Sunday, March 24, 2013

Blog Post #9 McClung

Mr. McClung's World

           I chose to review Mr. McClungs first year teaching as well as his fourth year. Even though his perspective changes between the two teaching years he withholds one common lesson for his readers. Keep your teaching student centered. Make sure they are actually retaining the information you are spouting at them, rather than just fumble through your lecture and go home. This is in my opinion the biggest pitfall of being a teacher. Especially when you are being reviewed by a superior, we tend to focus on the stand in versus paying attention to the students. I also know a lot of teachers who don't care about their students, because frankly they get paid regardless.
         With his first year McClung talks about flexibility and how we all have our certain way of conveying our lessons. In our heads, we create perfect scenarios and have every part of the conversation planned out in advance. I've seen it occur in a classroom that if a student makes a point that isn't on the professor's agenda for the day, it gets overlooked. Many times I hear, "That isn't what we are talking about today", when it a serious topic related to the class. We cannot be this narrow-minded in our teaching. As educators we must open ourselves to new topics, and if we can roll with the punches it will better us in the long run. Education in this century needs diversity, and thus it needs diverse thinkers.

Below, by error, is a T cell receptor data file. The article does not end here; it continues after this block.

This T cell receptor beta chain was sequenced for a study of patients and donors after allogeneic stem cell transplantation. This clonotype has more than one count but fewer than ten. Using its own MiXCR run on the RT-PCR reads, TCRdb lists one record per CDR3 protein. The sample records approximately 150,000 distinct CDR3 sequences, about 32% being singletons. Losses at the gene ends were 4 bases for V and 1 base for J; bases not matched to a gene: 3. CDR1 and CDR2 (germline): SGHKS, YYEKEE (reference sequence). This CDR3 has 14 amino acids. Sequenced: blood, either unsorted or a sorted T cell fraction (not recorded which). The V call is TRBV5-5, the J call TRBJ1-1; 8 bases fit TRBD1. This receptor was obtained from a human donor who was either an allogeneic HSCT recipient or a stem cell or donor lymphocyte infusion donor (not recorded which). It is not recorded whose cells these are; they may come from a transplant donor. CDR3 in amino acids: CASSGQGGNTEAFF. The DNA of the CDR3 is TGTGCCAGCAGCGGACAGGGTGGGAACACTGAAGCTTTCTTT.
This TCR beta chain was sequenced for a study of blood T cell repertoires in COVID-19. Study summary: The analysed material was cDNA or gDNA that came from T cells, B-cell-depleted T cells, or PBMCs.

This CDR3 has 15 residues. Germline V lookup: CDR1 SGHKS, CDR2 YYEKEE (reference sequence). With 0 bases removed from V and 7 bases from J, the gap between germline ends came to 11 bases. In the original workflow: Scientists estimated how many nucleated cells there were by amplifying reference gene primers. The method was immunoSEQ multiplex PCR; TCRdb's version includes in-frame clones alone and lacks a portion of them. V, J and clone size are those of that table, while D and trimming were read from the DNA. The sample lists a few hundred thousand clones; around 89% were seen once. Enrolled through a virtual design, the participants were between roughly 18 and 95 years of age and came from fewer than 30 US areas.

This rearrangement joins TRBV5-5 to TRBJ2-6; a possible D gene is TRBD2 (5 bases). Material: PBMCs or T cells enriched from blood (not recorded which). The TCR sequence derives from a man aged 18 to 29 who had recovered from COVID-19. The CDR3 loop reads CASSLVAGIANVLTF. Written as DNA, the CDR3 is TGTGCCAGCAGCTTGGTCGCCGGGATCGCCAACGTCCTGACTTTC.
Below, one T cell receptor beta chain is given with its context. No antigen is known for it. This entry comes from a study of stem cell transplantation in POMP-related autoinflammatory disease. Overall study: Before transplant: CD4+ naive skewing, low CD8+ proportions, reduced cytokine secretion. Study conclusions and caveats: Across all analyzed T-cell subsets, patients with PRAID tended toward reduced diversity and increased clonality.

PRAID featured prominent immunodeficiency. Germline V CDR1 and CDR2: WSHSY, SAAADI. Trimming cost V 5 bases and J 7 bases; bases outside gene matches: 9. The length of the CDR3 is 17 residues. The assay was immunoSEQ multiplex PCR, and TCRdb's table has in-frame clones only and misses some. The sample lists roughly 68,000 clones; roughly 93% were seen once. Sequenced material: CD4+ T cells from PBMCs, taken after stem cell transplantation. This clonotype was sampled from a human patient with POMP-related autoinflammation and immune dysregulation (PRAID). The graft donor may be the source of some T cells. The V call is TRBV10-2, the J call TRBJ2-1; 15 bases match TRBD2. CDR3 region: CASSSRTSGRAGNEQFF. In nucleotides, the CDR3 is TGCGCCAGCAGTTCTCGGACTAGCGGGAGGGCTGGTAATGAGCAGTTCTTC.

In his fourth year of teaching he discusses how we get complacent with our curriculum, and therefore we begin to lose our sense of creativity. Our Child-like wonder fades and we forget how to have fun with the subject, as Dr. Randy Pausch would say. As a Color Guard instructor, I can definitely relate to this. In fact, i have now been teaching for four years now. As an instructor my job is to create the routines in which the kids perform. After four years, I have begun to notice that I have my own signature style of spinning the flag, rifle or sabre. There are certain maneuvers that if I am writing routines on the fly, I will, "copy and paste", them and move on. While this makes my life easier, it severely limits my own talents as well as my students. Especially in our sport, creativity is a huge part of the teaching process and a lack thereof results in serious deduction in your score. In a classroom, if the professor lacks that creative luster, the entire semester is a waste of time for everyone involved. If our students aren't learning from us, then they are not growing. And if they are not growing then neither are we. Stagnation is the worst form or laziness; if we strive to progress rather than stagnate we will provide a better education for the future. We can breed broader minds and logic!

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